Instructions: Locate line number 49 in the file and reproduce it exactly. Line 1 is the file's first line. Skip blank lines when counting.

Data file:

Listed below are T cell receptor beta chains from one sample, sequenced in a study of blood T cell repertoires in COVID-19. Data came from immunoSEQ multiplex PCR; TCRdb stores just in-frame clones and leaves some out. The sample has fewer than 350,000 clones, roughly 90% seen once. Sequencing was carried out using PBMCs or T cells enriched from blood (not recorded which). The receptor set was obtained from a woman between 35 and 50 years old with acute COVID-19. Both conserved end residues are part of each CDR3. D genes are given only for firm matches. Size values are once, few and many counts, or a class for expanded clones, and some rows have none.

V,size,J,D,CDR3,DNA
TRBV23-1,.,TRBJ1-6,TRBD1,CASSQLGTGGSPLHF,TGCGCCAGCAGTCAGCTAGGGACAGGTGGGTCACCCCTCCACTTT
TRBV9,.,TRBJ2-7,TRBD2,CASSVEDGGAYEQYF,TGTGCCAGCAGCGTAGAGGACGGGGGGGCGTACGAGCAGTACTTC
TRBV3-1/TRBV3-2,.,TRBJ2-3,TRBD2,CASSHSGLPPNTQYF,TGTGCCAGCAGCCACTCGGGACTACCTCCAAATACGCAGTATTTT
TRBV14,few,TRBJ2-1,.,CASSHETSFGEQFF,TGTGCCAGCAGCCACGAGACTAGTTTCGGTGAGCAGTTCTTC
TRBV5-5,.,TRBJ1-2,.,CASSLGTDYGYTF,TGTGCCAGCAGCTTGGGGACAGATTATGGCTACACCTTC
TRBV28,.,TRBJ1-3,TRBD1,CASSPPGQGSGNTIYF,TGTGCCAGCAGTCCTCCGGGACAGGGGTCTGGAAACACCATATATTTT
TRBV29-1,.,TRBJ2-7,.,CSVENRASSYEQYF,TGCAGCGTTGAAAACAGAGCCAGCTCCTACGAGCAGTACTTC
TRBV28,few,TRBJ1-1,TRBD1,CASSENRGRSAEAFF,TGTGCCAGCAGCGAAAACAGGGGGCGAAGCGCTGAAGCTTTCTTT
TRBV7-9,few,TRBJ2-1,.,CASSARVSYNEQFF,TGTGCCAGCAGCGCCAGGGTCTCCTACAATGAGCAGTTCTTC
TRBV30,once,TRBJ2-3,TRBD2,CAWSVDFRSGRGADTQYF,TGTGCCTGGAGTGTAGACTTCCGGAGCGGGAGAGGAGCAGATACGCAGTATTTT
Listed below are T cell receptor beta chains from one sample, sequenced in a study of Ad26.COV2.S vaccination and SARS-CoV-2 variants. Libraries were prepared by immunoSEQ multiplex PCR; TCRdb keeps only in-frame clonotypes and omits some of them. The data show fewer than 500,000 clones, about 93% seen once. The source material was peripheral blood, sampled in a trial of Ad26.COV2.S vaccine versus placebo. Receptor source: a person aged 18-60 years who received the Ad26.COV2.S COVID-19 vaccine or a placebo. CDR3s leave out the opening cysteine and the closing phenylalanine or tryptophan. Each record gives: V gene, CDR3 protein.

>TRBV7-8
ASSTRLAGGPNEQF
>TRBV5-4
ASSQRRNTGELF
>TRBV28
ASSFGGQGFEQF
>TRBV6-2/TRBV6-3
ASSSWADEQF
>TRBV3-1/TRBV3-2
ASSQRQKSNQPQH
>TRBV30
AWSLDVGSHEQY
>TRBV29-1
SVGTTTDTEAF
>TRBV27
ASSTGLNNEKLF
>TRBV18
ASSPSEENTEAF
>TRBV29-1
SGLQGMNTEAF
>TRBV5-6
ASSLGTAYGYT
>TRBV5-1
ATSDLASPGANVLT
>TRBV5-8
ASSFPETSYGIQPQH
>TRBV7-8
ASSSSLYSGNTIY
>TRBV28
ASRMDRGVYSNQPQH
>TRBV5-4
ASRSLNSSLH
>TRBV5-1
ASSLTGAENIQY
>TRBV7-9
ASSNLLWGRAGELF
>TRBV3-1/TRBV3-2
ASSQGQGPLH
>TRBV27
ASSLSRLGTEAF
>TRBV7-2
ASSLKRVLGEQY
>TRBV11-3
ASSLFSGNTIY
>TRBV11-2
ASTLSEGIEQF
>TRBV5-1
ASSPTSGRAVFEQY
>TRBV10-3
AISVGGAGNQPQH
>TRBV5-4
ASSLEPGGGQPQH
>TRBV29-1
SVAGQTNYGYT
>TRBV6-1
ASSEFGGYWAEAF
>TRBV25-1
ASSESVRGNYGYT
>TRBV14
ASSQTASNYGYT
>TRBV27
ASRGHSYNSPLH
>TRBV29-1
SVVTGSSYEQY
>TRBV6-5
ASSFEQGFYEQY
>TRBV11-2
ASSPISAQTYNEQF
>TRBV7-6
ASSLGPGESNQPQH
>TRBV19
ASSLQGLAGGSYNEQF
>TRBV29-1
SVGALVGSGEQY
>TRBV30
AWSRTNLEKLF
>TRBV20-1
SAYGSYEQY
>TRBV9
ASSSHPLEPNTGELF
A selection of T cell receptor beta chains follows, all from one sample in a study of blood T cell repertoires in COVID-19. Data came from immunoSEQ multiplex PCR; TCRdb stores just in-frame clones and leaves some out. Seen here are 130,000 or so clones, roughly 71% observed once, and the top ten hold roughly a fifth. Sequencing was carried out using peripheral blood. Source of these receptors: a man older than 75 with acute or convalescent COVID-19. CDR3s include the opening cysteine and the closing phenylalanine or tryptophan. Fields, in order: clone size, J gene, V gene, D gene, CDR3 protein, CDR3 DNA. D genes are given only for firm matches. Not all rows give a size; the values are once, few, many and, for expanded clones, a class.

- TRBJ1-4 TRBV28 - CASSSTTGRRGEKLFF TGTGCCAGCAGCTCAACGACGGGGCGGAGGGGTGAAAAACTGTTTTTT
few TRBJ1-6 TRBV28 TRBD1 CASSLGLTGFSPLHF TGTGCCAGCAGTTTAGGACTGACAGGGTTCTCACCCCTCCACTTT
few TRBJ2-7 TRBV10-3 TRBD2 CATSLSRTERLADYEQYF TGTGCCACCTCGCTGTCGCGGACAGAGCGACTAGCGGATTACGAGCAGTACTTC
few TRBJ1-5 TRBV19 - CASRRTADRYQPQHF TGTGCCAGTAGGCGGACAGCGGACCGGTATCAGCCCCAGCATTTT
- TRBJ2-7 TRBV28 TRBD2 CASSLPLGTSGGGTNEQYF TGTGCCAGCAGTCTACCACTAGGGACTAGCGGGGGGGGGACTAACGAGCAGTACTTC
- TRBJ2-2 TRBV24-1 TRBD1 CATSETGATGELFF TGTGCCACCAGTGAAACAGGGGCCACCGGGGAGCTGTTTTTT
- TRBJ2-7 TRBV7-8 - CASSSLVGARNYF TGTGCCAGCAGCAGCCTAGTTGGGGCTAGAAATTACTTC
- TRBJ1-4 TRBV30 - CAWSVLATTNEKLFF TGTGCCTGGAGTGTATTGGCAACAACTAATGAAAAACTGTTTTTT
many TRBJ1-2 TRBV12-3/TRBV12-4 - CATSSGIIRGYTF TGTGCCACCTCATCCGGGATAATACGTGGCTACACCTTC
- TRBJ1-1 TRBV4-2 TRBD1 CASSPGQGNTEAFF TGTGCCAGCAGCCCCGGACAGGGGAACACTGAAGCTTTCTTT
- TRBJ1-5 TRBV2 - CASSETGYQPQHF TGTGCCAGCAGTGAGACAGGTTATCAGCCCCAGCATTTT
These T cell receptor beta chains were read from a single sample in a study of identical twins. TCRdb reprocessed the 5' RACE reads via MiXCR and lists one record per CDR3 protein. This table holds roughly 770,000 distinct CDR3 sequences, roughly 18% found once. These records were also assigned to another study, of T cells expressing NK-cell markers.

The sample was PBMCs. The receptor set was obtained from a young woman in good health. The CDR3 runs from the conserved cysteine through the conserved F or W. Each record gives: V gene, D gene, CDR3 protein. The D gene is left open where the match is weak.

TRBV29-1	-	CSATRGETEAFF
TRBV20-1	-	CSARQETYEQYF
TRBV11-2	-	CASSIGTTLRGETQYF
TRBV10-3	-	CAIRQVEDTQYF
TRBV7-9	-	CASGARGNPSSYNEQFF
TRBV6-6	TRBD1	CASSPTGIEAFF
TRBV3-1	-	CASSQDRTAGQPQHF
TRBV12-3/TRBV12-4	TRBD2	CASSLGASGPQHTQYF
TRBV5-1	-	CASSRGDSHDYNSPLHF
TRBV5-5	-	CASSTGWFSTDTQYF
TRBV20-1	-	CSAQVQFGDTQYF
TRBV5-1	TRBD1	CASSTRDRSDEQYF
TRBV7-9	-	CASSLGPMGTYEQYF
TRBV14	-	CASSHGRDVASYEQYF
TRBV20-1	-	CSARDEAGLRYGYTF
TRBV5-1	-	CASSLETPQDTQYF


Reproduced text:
ASSNLLWGRAGELF